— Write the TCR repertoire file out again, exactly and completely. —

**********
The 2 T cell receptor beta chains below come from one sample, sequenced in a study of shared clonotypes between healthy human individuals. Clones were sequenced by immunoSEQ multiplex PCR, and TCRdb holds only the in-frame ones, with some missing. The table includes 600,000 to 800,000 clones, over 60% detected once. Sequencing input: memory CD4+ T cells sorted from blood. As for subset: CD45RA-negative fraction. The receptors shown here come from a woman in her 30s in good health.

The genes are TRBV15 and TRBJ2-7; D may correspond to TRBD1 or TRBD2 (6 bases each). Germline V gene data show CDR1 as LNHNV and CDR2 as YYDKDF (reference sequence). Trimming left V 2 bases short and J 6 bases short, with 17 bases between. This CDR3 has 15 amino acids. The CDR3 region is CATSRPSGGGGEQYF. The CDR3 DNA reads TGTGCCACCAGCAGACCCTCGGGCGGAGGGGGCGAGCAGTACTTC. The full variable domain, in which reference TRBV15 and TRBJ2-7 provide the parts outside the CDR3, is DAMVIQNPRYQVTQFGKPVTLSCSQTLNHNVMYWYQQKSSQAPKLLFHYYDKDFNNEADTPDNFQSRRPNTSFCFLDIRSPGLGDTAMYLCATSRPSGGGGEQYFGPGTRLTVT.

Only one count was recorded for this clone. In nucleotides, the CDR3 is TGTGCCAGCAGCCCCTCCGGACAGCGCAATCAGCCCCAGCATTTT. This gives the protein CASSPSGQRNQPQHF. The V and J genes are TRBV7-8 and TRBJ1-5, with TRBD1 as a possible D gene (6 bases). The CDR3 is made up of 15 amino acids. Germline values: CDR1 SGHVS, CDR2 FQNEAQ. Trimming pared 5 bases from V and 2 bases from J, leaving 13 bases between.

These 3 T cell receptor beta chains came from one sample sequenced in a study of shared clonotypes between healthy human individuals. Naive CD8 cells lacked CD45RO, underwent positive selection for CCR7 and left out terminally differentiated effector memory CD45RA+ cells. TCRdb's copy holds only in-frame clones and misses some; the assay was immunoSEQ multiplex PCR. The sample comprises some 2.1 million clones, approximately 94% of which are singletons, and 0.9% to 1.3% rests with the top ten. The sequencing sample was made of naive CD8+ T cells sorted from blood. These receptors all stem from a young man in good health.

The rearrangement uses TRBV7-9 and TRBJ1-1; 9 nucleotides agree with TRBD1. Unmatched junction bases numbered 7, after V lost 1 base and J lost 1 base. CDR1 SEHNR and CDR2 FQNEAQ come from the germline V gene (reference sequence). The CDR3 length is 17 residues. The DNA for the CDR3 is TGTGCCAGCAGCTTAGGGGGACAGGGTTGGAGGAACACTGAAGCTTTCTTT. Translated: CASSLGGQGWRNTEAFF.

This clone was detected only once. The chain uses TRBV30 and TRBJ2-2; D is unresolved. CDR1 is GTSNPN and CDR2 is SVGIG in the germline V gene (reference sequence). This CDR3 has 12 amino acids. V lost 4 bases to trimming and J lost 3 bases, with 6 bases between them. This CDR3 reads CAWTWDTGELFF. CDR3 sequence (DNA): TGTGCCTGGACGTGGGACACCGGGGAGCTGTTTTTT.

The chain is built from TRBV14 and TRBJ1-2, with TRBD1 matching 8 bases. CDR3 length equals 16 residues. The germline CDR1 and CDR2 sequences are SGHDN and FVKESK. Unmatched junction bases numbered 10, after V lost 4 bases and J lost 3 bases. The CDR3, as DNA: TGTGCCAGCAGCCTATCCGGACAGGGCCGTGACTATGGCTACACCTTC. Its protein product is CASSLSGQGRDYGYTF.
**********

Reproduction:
The 2 T cell receptor beta chains below come from one sample, sequenced in a study of shared clonotypes between healthy human individuals. Clones were sequenced by immunoSEQ multiplex PCR, and TCRdb holds only the in-frame ones, with some missing. The table includes 600,000 to 800,000 clones, over 60% detected once. Sequencing input: memory CD4+ T cells sorted from blood. As for subset: CD45RA-negative fraction. The receptors shown here come from a woman in her 30s in good health.

The genes are TRBV15 and TRBJ2-7; D may correspond to TRBD1 or TRBD2 (6 bases each). Germline V gene data show CDR1 as LNHNV and CDR2 as YYDKDF (reference sequence). Trimming left V 2 bases short and J 6 bases short, with 17 bases between. This CDR3 has 15 amino acids. The CDR3 region is CATSRPSGGGGEQYF. The CDR3 DNA reads TGTGCCACCAGCAGACCCTCGGGCGGAGGGGGCGAGCAGTACTTC. The full variable domain, in which reference TRBV15 and TRBJ2-7 provide the parts outside the CDR3, is DAMVIQNPRYQVTQFGKPVTLSCSQTLNHNVMYWYQQKSSQAPKLLFHYYDKDFNNEADTPDNFQSRRPNTSFCFLDIRSPGLGDTAMYLCATSRPSGGGGEQYFGPGTRLTVT.

Only one count was recorded for this clone. In nucleotides, the CDR3 is TGTGCCAGCAGCCCCTCCGGACAGCGCAATCAGCCCCAGCATTTT. This gives the protein CASSPSGQRNQPQHF. The V and J genes are TRBV7-8 and TRBJ1-5, with TRBD1 as a possible D gene (6 bases). The CDR3 is made up of 15 amino acids. Germline values: CDR1 SGHVS, CDR2 FQNEAQ. Trimming pared 5 bases from V and 2 bases from J, leaving 13 bases between.

These 3 T cell receptor beta chains came from one sample sequenced in a study of shared clonotypes between healthy human individuals. Naive CD8 cells lacked CD45RO, underwent positive selection for CCR7 and left out terminally differentiated effector memory CD45RA+ cells. TCRdb's copy holds only in-frame clones and misses some; the assay was immunoSEQ multiplex PCR. The sample comprises some 2.1 million clones, approximately 94% of which are singletons, and 0.9% to 1.3% rests with the top ten. The sequencing sample was made of naive CD8+ T cells sorted from blood. These receptors all stem from a young man in good health.

The rearrangement uses TRBV7-9 and TRBJ1-1; 9 nucleotides agree with TRBD1. Unmatched junction bases numbered 7, after V lost 1 base and J lost 1 base. CDR1 SEHNR and CDR2 FQNEAQ come from the germline V gene (reference sequence). The CDR3 length is 17 residues. The DNA for the CDR3 is TGTGCCAGCAGCTTAGGGGGACAGGGTTGGAGGAACACTGAAGCTTTCTTT. Translated: CASSLGGQGWRNTEAFF.

This clone was detected only once. The chain uses TRBV30 and TRBJ2-2; D is unresolved. CDR1 is GTSNPN and CDR2 is SVGIG in the germline V gene (reference sequence). This CDR3 has 12 amino acids. V lost 4 bases to trimming and J lost 3 bases, with 6 bases between them. This CDR3 reads CAWTWDTGELFF. CDR3 sequence (DNA): TGTGCCTGGACGTGGGACACCGGGGAGCTGTTTTTT.

The chain is built from TRBV14 and TRBJ1-2, with TRBD1 matching 8 bases. CDR3 length equals 16 residues. The germline CDR1 and CDR2 sequences are SGHDN and FVKESK. Unmatched junction bases numbered 10, after V lost 4 bases and J lost 3 bases. The CDR3, as DNA: TGTGCCAGCAGCCTATCCGGACAGGGCCGTGACTATGGCTACACCTTC. Its protein product is CASSLSGQGRDYGYTF.